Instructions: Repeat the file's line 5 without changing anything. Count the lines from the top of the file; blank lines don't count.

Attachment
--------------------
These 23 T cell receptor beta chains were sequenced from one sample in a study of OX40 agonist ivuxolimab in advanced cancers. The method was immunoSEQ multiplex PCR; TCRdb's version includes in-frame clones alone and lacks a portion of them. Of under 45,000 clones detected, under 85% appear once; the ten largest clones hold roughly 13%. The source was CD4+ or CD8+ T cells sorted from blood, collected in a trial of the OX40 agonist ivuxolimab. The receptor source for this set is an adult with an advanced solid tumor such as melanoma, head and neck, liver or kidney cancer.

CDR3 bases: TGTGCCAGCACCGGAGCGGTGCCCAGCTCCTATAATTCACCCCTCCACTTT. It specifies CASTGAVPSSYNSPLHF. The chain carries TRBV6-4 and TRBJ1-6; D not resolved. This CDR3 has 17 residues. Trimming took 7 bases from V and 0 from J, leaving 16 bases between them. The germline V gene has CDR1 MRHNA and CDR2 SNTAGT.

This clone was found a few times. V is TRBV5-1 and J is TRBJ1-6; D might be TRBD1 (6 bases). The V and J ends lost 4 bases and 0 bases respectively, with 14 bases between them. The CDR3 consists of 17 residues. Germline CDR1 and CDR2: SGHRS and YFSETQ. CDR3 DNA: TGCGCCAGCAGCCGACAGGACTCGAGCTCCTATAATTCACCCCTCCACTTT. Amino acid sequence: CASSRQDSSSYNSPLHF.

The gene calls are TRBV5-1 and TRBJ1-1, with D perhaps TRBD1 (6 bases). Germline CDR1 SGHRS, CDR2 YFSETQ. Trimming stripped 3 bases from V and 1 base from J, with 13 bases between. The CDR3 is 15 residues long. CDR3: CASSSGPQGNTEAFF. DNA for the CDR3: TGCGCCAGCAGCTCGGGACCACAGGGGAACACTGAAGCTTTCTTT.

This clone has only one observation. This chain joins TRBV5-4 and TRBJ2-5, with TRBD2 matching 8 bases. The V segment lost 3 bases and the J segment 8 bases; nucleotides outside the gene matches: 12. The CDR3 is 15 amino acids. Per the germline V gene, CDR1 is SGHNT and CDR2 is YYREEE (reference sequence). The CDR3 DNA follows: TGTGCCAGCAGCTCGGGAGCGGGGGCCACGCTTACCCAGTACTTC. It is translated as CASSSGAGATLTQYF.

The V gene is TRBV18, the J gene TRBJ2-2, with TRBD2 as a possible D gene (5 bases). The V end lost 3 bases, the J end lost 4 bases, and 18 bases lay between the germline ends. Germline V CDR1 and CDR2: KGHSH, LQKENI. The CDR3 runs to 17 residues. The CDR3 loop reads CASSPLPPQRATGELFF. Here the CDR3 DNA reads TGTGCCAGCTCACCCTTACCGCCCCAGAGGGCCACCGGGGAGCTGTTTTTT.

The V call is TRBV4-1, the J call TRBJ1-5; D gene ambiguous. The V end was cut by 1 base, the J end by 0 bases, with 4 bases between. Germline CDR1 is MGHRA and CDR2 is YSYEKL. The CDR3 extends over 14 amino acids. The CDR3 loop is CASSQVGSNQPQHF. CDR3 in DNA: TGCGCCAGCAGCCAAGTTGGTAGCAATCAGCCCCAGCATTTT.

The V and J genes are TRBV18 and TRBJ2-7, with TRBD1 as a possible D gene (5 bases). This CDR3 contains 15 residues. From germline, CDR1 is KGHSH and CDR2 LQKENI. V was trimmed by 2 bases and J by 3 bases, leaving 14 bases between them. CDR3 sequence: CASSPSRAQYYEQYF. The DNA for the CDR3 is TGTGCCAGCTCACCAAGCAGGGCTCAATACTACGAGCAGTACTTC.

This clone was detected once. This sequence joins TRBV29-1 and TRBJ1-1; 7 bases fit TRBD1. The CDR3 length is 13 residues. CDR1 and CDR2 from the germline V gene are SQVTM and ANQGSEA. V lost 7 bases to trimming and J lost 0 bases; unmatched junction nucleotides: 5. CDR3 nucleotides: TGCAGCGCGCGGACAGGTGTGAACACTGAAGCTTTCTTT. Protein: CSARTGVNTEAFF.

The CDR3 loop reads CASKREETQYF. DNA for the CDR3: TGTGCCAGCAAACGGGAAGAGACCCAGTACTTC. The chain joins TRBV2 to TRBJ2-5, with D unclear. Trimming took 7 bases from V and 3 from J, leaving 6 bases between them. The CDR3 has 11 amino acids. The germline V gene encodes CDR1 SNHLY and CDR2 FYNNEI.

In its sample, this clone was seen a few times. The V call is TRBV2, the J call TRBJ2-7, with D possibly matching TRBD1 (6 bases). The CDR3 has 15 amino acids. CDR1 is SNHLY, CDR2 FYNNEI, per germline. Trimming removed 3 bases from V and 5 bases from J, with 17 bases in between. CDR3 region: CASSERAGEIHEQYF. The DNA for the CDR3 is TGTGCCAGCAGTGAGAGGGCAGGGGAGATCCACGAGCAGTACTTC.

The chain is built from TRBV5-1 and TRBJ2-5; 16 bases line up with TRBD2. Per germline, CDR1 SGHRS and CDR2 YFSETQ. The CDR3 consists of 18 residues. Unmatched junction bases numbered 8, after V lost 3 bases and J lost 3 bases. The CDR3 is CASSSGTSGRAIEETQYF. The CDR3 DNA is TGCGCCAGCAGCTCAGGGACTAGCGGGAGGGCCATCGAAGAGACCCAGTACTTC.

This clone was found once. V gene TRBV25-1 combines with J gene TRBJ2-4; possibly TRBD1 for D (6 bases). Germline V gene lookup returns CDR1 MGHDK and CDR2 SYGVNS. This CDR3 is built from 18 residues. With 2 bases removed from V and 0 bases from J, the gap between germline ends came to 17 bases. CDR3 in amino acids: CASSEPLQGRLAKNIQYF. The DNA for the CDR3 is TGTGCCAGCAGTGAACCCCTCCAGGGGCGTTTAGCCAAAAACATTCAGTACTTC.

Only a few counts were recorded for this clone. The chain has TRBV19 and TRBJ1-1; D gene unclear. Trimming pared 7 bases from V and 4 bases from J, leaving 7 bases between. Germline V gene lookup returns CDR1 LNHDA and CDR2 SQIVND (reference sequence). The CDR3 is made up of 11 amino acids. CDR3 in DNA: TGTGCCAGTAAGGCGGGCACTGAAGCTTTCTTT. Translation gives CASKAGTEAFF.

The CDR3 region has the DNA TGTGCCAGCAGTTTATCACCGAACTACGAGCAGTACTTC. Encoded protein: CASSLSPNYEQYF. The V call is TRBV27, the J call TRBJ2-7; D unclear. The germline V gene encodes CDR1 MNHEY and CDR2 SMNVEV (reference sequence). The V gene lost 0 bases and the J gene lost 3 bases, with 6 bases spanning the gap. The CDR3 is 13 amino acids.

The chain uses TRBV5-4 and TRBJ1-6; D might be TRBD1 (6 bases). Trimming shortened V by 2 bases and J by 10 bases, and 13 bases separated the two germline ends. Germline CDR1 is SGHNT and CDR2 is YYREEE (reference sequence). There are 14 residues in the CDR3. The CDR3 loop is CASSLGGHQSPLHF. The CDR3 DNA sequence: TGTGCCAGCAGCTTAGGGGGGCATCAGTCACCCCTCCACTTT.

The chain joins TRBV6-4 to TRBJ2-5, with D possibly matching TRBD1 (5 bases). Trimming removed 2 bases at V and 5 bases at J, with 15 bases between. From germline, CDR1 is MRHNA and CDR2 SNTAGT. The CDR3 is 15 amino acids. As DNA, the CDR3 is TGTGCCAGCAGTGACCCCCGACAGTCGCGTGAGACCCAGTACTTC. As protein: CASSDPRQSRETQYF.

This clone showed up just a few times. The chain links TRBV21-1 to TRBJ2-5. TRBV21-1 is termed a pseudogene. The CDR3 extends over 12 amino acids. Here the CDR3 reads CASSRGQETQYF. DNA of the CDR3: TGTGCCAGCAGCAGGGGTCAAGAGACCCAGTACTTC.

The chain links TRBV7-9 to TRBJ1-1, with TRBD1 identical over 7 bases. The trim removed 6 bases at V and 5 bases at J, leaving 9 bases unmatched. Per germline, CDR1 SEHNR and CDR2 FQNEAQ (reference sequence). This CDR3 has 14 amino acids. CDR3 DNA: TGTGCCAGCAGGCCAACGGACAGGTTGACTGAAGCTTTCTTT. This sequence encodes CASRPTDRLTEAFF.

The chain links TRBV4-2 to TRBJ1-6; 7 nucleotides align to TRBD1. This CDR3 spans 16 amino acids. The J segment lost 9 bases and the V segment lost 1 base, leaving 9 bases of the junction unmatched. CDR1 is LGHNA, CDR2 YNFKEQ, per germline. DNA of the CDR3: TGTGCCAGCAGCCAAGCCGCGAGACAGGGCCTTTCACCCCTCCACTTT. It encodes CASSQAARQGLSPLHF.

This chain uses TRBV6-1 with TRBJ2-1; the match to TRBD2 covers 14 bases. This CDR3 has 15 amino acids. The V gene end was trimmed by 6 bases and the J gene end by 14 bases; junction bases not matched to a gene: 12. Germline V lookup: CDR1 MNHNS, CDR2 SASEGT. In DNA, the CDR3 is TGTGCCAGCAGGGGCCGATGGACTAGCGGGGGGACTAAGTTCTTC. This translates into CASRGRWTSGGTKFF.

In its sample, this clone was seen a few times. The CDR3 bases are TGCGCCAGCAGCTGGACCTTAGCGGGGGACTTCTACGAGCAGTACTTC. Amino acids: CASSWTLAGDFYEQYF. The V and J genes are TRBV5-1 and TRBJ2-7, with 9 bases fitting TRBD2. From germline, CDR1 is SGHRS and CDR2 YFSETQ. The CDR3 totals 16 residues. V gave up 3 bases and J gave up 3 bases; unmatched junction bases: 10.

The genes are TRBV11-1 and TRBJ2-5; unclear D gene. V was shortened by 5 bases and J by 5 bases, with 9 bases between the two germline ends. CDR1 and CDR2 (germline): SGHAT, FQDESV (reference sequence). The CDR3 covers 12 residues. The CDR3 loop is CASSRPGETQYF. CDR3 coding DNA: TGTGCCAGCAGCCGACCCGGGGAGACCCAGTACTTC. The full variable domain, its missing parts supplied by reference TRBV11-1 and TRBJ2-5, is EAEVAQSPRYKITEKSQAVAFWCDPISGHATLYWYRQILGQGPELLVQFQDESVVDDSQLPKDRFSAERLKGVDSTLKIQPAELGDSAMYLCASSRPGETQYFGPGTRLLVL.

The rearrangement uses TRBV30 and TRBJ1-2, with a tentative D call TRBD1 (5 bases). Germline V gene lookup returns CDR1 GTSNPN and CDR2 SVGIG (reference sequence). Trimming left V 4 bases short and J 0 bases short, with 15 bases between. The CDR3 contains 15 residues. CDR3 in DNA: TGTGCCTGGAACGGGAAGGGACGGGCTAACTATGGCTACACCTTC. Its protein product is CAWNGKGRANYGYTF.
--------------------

This clone has only one observation. This chain joins TRBV5-4 and TRBJ2-5, with TRBD2 matching 8 bases. The V segment lost 3 bases and the J segment 8 bases; nucleotides outside the gene matches: 12. The CDR3 is 15 amino acids. Per the germline V gene, CDR1 is SGHNT and CDR2 is YYREEE (reference sequence). The CDR3 DNA follows: TGTGCCAGCAGCTCGGGAGCGGGGGCCACGCTTACCCAGTACTTC. It is translated as CASSSGAGATLTQYF.